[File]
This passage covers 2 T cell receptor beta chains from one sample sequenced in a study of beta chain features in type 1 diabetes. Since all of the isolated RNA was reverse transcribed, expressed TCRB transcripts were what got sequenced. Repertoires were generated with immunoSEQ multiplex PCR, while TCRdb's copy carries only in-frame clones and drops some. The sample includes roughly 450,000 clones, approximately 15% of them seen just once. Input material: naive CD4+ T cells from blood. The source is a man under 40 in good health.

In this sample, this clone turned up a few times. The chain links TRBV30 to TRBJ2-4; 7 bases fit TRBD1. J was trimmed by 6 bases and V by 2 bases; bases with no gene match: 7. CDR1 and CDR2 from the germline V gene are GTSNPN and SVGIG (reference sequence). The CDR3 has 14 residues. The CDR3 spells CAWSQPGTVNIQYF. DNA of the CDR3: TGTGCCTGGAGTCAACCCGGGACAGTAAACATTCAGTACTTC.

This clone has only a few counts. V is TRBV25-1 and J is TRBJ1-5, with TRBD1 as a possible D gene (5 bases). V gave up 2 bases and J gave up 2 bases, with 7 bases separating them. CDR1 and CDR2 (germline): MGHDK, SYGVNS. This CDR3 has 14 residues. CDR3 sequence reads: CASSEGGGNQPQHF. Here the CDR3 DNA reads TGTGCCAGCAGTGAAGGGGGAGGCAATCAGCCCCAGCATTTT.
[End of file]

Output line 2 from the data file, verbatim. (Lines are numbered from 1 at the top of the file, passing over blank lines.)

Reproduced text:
In this sample, this clone turned up a few times. The chain links TRBV30 to TRBJ2-4; 7 bases fit TRBD1. J was trimmed by 6 bases and V by 2 bases; bases with no gene match: 7. CDR1 and CDR2 from the germline V gene are GTSNPN and SVGIG (reference sequence). The CDR3 has 14 residues. The CDR3 spells CAWSQPGTVNIQYF. DNA of the CDR3: TGTGCCTGGAGTCAACCCGGGACAGTAAACATTCAGTACTTC.